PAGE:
Question 3: What best describes your background and area of work (max. 2 answers)? I made a big gaffe by allowing two answers here.  188 people responded here (more than in Q1), with a total of 205 answers.  Difficult to interpret.

Under “Other” were: retired (x3); architect; counsellor; real estate; lawyer; research now industry; data processing; builder; farming; environmental student; retired academic (arts); carpenter; military; artist; culture.

Question 4 simply asked about location and there was similar magnitude response from Europe and North America, with Australia making up the most of the remainder.

There are many positive reasons to be a sceptic in life – it is a healthy thing.  Typically sceptics and cynics have a hard time when they challenge firmly held beliefs.

“I have been a skeptic all my life.  However, I found out at an early age that expressing skepticism about commonly accepted beliefs resulted in arched eyebrows, obvious disapproval, and shocked questions such as, “Don’t you believe in anything?” As a result, I learned to keep my mouth closed while my mind was open. Of course, family and close friends are well aware of my ideas and opinions,…”

This is the beginning of an essay entitled Musings of a Closet Skeptic by Arthur L. Kohl (Engineer).  It is not in any way related to climate change and is in fact posted on a humanist blog, but Kohl outlines his generic (scientific) beliefs as a skeptic and suggests a few “nonlaws” and some “negative virtues”, one of which is faith, which he says can have strong negative attributes.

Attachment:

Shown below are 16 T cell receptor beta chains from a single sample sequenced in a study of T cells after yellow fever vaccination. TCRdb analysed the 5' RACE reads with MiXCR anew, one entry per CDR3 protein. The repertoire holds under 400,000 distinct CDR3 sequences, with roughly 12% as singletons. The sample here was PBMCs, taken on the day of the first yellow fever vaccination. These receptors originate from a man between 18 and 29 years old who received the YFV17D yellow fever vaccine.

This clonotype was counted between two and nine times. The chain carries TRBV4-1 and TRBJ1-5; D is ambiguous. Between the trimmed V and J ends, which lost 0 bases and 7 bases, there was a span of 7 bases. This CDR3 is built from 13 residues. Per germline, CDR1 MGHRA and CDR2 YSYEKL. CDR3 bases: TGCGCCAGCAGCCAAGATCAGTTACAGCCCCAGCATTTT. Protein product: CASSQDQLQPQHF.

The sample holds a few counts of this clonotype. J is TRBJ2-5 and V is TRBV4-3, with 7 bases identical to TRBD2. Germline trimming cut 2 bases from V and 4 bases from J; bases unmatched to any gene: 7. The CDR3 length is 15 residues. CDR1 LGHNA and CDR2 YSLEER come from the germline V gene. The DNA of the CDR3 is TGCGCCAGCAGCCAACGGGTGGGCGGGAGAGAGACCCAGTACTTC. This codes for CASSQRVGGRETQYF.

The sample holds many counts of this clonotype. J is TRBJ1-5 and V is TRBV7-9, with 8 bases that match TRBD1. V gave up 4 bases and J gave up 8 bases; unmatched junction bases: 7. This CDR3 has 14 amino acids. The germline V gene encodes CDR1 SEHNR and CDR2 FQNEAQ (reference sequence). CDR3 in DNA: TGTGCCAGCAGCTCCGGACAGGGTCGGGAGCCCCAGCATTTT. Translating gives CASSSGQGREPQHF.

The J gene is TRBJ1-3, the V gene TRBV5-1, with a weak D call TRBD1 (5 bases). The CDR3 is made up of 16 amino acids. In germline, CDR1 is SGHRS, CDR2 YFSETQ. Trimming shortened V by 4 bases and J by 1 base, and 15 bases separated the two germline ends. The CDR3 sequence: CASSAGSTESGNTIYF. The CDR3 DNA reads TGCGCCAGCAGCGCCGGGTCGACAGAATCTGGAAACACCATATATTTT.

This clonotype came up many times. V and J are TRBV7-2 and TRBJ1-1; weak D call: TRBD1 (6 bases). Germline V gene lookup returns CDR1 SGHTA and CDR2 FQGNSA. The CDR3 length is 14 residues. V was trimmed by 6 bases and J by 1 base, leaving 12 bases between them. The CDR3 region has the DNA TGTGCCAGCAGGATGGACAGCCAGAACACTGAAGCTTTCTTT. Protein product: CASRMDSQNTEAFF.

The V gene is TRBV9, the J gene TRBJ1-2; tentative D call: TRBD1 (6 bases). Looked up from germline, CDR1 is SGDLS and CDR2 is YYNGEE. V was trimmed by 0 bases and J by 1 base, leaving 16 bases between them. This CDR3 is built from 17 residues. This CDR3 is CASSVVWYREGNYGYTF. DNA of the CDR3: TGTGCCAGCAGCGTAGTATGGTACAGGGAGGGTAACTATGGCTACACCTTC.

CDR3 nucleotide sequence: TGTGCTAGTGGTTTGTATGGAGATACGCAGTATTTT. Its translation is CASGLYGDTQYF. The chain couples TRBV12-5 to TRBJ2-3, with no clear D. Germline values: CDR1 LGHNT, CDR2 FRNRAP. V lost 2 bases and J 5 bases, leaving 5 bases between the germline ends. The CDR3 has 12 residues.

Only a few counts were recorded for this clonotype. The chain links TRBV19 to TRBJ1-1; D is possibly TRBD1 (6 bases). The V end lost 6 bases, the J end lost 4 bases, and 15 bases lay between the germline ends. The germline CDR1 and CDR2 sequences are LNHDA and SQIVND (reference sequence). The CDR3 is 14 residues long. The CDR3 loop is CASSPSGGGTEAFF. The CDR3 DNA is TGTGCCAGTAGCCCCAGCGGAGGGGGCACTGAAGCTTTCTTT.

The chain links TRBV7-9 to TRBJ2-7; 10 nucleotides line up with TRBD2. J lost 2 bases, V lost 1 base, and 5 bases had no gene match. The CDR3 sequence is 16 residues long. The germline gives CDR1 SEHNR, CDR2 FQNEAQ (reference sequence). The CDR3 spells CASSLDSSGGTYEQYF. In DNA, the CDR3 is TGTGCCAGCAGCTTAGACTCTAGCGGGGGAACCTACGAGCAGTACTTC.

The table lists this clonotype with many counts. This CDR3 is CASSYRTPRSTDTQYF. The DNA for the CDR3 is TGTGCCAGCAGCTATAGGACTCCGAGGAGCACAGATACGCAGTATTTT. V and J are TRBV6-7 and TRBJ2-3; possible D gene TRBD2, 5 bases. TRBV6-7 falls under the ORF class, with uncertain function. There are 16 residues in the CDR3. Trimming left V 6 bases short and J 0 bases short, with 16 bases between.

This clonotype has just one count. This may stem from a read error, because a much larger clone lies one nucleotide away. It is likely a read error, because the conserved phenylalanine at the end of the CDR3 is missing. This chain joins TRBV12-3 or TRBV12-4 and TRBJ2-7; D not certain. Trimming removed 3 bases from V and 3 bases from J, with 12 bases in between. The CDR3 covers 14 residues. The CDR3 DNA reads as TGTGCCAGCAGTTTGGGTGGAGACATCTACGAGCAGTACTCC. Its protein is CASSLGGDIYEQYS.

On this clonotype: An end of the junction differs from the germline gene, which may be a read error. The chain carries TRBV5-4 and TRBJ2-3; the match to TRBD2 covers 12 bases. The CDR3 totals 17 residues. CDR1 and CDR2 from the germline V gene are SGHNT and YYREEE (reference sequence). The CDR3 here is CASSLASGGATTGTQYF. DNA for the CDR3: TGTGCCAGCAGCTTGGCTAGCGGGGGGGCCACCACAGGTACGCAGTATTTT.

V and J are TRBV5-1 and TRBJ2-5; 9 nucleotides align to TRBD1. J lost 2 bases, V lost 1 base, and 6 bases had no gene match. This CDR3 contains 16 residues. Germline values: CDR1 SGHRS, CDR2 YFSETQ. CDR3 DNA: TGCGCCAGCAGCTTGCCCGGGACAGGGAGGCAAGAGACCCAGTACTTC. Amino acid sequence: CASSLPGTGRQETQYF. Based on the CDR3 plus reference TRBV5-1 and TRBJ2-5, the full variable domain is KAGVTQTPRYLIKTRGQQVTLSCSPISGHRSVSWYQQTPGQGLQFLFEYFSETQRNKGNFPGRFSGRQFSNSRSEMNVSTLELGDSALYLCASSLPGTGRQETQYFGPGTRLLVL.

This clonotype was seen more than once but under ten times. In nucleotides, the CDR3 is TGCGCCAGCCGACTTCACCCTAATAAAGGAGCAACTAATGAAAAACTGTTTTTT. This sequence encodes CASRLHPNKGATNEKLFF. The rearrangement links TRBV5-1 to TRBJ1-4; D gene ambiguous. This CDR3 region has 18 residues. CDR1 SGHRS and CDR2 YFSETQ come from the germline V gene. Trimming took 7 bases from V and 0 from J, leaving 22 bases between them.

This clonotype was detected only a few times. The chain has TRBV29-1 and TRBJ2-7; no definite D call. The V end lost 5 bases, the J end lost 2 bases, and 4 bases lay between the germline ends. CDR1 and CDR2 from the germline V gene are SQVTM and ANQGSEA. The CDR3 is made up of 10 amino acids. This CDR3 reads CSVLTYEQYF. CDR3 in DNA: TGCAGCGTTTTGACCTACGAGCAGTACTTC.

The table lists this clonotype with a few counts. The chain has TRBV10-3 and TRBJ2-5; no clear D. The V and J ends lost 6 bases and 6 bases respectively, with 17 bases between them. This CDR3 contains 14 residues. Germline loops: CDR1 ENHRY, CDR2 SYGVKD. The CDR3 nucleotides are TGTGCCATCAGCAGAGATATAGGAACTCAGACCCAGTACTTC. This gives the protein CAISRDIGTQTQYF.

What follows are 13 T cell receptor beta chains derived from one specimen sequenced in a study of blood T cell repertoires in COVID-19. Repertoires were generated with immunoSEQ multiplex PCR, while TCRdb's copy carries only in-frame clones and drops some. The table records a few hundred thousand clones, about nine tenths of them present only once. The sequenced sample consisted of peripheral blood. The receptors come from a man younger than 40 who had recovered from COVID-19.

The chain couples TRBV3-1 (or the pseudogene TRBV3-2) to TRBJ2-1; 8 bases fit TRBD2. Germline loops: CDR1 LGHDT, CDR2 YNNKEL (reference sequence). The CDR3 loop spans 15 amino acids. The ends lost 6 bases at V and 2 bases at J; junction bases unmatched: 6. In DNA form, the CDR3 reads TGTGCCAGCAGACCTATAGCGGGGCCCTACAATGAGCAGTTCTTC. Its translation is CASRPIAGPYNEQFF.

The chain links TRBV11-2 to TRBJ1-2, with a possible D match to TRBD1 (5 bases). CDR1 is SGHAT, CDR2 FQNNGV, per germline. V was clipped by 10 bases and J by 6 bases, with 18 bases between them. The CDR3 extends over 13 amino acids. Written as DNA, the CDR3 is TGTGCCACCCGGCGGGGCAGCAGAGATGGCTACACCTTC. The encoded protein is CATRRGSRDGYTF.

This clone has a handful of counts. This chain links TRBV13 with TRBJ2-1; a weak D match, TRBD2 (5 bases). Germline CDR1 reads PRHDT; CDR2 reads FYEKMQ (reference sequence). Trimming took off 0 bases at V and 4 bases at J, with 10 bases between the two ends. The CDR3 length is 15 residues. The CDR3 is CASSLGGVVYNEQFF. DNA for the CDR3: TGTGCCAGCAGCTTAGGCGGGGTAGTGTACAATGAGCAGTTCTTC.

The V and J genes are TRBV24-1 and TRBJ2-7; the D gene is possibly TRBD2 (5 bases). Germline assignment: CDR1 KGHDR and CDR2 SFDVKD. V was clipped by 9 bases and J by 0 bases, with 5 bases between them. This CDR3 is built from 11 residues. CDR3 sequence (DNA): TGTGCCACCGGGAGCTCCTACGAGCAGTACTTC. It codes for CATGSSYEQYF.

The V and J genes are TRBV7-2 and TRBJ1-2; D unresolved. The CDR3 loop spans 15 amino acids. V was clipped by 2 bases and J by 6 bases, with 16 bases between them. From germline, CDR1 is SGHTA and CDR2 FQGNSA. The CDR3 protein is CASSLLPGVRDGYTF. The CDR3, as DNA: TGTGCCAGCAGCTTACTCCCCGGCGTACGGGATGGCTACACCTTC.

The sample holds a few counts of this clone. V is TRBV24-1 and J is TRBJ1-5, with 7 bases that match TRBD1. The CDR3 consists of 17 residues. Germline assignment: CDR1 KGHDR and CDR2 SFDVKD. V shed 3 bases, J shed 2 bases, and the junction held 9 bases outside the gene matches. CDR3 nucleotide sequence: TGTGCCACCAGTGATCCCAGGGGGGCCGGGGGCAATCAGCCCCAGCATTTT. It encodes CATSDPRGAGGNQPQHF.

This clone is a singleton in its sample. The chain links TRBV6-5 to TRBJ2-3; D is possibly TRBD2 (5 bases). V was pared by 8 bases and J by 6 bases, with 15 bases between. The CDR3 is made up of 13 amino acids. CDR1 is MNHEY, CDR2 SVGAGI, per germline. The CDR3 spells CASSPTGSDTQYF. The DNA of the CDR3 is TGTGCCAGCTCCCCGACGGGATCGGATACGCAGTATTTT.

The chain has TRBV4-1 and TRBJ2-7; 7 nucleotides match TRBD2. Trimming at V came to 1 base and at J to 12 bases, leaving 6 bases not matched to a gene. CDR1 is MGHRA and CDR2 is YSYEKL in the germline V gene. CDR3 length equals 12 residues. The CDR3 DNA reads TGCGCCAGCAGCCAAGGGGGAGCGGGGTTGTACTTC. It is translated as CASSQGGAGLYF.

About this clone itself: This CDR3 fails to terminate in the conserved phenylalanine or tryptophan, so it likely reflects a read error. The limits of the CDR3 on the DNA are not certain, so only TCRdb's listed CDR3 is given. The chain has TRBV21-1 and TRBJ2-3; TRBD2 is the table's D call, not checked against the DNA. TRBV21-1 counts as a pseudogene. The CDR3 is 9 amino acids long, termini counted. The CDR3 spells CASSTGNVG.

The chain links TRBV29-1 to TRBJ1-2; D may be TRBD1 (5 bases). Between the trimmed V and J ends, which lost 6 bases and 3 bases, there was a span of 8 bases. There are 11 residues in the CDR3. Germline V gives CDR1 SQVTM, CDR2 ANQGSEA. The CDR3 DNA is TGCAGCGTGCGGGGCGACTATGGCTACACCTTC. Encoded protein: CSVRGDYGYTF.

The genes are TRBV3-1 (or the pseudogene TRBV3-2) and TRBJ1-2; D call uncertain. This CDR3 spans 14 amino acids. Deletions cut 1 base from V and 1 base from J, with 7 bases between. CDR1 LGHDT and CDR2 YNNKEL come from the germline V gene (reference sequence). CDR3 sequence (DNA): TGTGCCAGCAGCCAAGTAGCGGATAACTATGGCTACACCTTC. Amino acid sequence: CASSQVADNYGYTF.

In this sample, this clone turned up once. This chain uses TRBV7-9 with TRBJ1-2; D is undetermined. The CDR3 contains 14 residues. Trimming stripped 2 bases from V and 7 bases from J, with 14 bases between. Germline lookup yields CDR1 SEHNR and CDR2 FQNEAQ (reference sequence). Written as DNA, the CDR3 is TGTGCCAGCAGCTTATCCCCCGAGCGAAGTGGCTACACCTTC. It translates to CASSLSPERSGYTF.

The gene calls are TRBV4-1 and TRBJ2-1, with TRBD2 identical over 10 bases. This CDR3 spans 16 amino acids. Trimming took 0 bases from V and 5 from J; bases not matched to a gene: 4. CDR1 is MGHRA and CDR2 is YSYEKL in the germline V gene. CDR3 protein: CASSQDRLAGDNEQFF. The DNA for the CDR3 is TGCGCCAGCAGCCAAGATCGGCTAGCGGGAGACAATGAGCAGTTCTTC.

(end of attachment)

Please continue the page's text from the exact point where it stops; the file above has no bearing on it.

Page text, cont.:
““Faith” implies the belief in something that is not proven to be true. (It does not require faith, only logic, to accept something that is well proven.) Typically, faith comes about as a result of the teachings of a parent or charismatic figure or the acceptance of statements in a respected document.”

Respected document? Hmm.  He ends with:

“If the characteristic of accepting unproven beliefs is genetic, it must have been an important survival tool, because so many people have it. Certainly more people believe in some kind of religion than in none at all. In fact, I would not be surprised if more people believe in astrology than do not. If most people are believers in unproven dogmas, then believing can be considered to be normal and being skeptical not normal, which probably explains any tendency of skeptics to remain in the closet. (Who wants to be considered abnormal?)”